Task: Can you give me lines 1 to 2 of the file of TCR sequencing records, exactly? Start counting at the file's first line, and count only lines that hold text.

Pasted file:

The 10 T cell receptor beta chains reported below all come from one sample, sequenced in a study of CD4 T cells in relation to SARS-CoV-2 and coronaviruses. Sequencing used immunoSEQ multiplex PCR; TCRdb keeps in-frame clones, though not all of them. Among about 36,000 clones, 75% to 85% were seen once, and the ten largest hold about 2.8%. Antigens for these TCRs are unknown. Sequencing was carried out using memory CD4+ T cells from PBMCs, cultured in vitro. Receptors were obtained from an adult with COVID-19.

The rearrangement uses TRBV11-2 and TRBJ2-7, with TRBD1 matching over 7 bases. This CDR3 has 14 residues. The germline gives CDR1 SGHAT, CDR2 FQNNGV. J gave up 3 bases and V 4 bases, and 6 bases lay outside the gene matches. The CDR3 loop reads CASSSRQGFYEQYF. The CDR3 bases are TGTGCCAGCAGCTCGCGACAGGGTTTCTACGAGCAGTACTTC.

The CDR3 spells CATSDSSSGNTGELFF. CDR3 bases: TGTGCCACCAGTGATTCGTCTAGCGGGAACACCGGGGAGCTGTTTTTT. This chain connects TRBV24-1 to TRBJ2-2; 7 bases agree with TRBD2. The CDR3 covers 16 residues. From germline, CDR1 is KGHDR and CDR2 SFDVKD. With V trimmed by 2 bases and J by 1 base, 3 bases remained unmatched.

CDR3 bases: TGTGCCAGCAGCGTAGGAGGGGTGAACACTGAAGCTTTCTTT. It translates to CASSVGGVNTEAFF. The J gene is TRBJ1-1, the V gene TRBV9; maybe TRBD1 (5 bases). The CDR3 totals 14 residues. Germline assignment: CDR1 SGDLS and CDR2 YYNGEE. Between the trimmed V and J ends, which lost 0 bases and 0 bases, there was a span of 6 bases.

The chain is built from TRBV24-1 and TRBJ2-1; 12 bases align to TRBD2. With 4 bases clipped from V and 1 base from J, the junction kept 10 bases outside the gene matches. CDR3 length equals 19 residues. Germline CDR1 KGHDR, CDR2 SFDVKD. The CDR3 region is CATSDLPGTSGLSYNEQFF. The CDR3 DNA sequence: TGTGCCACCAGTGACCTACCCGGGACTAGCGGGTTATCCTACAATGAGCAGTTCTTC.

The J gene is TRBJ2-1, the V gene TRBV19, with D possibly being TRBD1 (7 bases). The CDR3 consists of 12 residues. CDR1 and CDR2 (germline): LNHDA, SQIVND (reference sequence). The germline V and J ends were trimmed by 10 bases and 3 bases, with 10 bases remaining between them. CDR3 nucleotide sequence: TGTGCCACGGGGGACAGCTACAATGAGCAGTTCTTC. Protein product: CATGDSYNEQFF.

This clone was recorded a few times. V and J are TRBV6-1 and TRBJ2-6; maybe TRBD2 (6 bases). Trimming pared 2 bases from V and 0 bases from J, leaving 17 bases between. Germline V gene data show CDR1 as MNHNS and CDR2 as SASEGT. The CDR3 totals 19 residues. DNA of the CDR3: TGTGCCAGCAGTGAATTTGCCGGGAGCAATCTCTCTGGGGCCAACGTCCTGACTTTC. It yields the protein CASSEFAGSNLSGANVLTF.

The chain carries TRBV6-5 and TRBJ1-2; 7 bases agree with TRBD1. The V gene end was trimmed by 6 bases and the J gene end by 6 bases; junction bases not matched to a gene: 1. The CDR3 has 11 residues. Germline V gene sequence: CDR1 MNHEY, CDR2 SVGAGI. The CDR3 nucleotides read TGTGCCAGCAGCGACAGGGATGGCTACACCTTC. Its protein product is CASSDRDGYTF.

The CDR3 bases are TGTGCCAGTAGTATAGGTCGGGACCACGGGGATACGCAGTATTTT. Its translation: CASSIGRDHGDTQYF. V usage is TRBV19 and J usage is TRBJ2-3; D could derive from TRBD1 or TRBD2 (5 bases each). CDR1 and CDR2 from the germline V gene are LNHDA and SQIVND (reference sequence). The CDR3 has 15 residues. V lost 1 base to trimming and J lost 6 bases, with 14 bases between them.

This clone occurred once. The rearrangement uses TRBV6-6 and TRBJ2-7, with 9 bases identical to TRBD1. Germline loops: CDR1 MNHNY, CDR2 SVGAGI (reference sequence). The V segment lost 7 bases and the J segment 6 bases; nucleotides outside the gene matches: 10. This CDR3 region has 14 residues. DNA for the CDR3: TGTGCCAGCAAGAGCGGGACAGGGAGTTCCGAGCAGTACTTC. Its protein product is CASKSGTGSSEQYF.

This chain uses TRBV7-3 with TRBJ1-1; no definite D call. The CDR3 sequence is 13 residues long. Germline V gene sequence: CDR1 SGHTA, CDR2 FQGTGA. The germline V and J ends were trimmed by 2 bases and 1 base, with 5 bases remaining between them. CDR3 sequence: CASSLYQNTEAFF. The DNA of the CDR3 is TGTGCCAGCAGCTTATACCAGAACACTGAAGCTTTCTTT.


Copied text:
The 10 T cell receptor beta chains reported below all come from one sample, sequenced in a study of CD4 T cells in relation to SARS-CoV-2 and coronaviruses. Sequencing used immunoSEQ multiplex PCR; TCRdb keeps in-frame clones, though not all of them. Among about 36,000 clones, 75% to 85% were seen once, and the ten largest hold about 2.8%. Antigens for these TCRs are unknown. Sequencing was carried out using memory CD4+ T cells from PBMCs, cultured in vitro. Receptors were obtained from an adult with COVID-19.

The rearrangement uses TRBV11-2 and TRBJ2-7, with TRBD1 matching over 7 bases. This CDR3 has 14 residues. The germline gives CDR1 SGHAT, CDR2 FQNNGV. J gave up 3 bases and V 4 bases, and 6 bases lay outside the gene matches. The CDR3 loop reads CASSSRQGFYEQYF. The CDR3 bases are TGTGCCAGCAGCTCGCGACAGGGTTTCTACGAGCAGTACTTC.